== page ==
Chemistry modelling | Scoins.net | DJS

## Chemistry modelling

1.  Carson tells me that the bond angle of methane, CH4, is 109.5º.

i      Model this molecule as a regular tetrahedron with its base downwards, putting the carbon, C, at the centre and labelling the four hydrogen atoms EFG&H, H at the top. Let the projection of HC meet the base EFG at B and let EB projected meet FG at M. Draw the appropriate labelled diagram.                                                                                                         [2]

ii       Let all the sides of the tetrahedron be of length a and all the lines from C to the vertices be length r.  By considering triangle EFG, express length EM in terms of r.                   [2]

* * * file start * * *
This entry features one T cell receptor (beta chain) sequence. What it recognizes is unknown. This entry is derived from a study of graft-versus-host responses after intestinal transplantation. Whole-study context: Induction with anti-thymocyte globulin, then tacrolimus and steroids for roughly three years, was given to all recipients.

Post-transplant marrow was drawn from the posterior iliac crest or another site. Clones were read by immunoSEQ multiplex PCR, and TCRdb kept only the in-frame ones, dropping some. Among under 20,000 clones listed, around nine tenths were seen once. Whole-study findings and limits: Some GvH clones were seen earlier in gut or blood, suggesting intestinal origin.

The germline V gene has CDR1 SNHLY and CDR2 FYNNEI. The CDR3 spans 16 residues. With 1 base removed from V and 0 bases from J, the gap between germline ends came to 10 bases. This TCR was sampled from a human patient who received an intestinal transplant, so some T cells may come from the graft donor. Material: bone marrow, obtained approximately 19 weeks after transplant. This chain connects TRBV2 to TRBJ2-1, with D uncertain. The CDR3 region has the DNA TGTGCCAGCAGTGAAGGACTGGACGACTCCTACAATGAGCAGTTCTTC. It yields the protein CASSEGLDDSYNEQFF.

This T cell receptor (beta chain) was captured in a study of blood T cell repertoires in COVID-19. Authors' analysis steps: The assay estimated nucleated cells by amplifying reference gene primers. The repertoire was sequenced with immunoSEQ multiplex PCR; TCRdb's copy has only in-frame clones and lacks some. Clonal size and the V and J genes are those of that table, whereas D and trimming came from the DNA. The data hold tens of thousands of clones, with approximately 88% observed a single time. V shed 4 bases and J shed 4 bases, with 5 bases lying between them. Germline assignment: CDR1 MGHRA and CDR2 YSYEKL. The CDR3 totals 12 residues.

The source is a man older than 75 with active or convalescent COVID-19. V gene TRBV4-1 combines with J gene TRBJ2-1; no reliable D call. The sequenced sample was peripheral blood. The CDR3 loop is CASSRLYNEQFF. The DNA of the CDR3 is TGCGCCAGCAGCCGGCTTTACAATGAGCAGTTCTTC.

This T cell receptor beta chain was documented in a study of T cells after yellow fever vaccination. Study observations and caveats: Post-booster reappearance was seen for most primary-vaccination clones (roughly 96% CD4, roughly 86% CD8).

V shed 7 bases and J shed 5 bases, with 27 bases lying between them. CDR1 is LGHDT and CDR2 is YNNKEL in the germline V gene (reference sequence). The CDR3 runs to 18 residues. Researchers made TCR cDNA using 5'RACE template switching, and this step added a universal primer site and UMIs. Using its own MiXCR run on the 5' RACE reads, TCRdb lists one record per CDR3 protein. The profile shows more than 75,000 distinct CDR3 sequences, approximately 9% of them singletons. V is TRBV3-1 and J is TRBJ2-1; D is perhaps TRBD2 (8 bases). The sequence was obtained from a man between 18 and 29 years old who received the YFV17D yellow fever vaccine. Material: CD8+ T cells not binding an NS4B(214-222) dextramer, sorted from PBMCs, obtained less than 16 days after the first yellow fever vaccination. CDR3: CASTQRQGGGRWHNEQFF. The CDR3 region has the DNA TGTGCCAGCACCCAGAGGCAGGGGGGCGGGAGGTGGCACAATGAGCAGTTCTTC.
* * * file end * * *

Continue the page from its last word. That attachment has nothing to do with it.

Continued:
iii      Point B is the intersection of the medians of EFG; show that EB=2BM =a/√3 [3]

iv       Draw triangle CFG separately and label angle FCM as θ, theta.  Write the values of sin θ and CM2 in terms of a and r.                                                                                      [2]

v       By looking at triangle EBH, find another expression for CM2, and, by equating these two, find the non-zero value of a/r. Hence find the value of 2θ, and improve on Carson’s value for the bond angle by adding one significant figure.                                                             [5]

vi       Consider each bond length r as a vector. Any three, such as CE, CF, CG must match CH in the ‘vertical’ component, along direction CH. So three dot products, r.r equal vector CH. Symmetry says that this is the case for any direction along a bond and, indeed, any direction. Call the angle between the bonds ß, beta. By recognising that r.r  = |r|2 cosß, find the value of beta exactly and check it against your value for theta.                                             [3]